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article imageScheer's anti-business stance — won't commit to keeping pot legal

By Karen Graham     Oct 19, 2018 in Politics
Ottawa - Now that pot is legal in Canada, Conservative Leader Andrew Scheer says Canada will see 'consequences' of marijuana legalization. The federal party leader also won't commit to keeping it legal if he's elected in 2019.
According to the Global News, Scheer "hinted" that his party would not seek to shut-down the marijuana industry if he is elected. Instead, he plans on scrutinizing the law. Due to the federal election schedule, Scheer will have until next fall to check out the developing multi-million dollar industry.
“The Conservative Party will do our due diligence, examine the consequences of this decision, and we’ll examine the reality on the ground,” he told Don Martin on CTV Power Play Thursday. “We have to be realistic about what a change like this means for society and all the ramifications.”
Scheer already has plans to change the law, if elected. He has said there are still some flaws in the current regime. “We’re going to propose changes to the regime based on the feedback we see,” Scheer said when asked specifically if he would reverse legalization.
He has accused the Liberal government of the poor way pot legalization was rolled out, saying legalization was "rushed" to meet an "artificial political deadline."
Scheer also cited studies and reports by health experts over the minimum age requirements for marijuana use, and the uncertainty centered around roadside testing for cannabis use while driving. But he's not the only Tory keeping quiet about the future of pot in Canada.
Conservative Health Critic Marilyn Gladu won't commit to an answer about changing the law if the Conservatives win next year. “The Conservative government will take an action plan to protect public safety,” she told Don Martin on CTV Power Play Wednesday.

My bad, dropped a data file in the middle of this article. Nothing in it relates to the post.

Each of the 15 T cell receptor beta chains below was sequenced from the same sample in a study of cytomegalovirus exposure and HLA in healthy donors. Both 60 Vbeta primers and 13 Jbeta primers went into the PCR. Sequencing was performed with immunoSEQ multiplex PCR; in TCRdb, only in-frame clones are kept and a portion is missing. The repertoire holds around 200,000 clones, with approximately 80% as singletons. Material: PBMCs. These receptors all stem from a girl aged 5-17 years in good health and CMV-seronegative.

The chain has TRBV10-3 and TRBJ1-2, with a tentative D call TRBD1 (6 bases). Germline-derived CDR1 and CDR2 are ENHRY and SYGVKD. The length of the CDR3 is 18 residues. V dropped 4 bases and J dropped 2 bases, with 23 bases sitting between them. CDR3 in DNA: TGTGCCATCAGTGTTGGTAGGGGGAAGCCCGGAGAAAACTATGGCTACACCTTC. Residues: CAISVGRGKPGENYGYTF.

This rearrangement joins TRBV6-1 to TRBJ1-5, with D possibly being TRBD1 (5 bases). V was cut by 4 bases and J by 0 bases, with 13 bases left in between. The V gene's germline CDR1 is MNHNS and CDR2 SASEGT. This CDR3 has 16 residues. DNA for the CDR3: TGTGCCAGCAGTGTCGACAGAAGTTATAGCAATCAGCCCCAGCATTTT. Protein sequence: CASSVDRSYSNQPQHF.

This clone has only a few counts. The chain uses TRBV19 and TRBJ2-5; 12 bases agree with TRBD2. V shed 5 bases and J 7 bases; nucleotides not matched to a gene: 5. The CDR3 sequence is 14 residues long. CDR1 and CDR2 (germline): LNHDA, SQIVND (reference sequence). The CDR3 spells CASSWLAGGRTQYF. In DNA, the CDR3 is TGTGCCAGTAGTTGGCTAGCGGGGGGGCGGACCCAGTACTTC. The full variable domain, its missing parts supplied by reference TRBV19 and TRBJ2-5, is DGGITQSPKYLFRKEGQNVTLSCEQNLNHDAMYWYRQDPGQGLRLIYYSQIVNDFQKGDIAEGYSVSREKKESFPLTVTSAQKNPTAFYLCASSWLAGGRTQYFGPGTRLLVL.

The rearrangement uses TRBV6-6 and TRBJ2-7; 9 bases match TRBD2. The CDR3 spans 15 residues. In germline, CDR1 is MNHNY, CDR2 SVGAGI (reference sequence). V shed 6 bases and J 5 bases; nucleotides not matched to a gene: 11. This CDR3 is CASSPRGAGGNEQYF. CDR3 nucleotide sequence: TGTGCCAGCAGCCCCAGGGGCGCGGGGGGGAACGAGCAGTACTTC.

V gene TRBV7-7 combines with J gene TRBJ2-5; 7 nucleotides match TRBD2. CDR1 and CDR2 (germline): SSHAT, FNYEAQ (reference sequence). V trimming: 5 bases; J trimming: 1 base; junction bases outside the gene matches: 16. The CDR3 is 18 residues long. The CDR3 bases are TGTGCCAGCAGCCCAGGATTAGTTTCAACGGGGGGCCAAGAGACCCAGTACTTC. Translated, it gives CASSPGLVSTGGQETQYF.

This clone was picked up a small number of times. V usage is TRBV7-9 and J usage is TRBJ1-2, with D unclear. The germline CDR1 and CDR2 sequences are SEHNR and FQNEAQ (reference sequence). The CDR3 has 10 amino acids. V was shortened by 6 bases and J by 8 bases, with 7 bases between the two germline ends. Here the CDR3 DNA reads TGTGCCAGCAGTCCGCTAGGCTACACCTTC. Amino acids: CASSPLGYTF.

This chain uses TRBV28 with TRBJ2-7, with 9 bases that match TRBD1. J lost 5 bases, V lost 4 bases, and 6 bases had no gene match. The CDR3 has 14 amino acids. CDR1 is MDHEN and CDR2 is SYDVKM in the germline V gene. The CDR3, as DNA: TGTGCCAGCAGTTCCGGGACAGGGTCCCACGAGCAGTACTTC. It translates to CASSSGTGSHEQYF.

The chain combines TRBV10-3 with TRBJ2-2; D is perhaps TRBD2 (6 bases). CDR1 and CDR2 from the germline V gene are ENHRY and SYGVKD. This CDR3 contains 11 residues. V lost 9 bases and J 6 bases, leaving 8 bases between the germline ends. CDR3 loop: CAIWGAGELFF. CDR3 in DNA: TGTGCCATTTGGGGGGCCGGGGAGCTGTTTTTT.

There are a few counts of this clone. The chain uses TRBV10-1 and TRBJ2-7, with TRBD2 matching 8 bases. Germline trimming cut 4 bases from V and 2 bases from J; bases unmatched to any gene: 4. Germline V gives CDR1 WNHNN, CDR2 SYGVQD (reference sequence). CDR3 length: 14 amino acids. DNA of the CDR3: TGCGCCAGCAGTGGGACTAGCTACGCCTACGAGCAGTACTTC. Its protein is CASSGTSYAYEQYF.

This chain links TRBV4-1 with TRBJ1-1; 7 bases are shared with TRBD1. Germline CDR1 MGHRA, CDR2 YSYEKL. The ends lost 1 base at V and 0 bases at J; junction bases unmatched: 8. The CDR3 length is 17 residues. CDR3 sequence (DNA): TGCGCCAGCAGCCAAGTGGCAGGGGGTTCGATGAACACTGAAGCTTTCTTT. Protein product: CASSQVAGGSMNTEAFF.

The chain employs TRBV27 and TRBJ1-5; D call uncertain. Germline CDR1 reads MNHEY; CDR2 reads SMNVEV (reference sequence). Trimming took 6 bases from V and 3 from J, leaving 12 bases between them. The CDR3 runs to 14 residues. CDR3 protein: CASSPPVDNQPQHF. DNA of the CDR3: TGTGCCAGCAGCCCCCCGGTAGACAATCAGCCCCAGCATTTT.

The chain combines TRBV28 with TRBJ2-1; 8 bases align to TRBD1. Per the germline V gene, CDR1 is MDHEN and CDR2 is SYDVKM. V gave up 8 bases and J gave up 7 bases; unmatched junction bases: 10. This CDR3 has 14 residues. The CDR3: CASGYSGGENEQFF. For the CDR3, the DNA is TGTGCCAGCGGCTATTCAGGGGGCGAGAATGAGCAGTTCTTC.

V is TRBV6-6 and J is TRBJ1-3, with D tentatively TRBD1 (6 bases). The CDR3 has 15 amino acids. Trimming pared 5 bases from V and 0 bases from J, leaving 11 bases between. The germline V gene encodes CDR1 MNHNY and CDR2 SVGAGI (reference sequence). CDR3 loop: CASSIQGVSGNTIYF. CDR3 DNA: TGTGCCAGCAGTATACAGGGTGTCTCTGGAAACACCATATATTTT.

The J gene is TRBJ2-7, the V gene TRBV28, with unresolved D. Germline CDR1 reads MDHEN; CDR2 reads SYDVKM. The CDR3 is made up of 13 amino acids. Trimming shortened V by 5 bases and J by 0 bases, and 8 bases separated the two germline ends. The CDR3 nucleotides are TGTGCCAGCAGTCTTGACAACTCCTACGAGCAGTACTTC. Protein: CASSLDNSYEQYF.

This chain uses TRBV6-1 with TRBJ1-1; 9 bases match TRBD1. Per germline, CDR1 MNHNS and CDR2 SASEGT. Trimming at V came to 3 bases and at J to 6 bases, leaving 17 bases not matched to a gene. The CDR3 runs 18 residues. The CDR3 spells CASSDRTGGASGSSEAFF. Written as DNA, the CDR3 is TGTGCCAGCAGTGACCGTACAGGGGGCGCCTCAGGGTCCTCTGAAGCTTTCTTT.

Does Scheer really have an anti-business stance?
Interestingly, one journalist, Ali Taghva, writing for The Nectarine, suggests that Scheer "seems bizarrely committed to maintaining a clearly anti-business line when it comes to the legalization of marijuana."
The fledgling marijuana industry has seen billions of dollars invested across the country, creating thousands of jobs and massive tax revenues, not only for the federal government but for the provincial and territorial governments as well. Canadians are expected to spend between $4.9 and $8.7 billion each year on cannabis, and that figure doesn't include overseas sales.
The thing is, marijuana legalization is good for the economy of Canada, indicating that it should be made a national priority. Taghva points out that Scheer should understand this issue because, after all, he used the same argument for the development of the Trans Mountain pipeline.
Taghva says the Conservatives should agree on a consistent statement and take the high ground for the sake of the Canadian economy. He ends by writing: "Perhaps most importantly though, this is not a partisan issue with real room for growth, only the possibility to unite the left and centre."
More about Andrew Scheer, conservative leader, cannabis law, national economy, Politics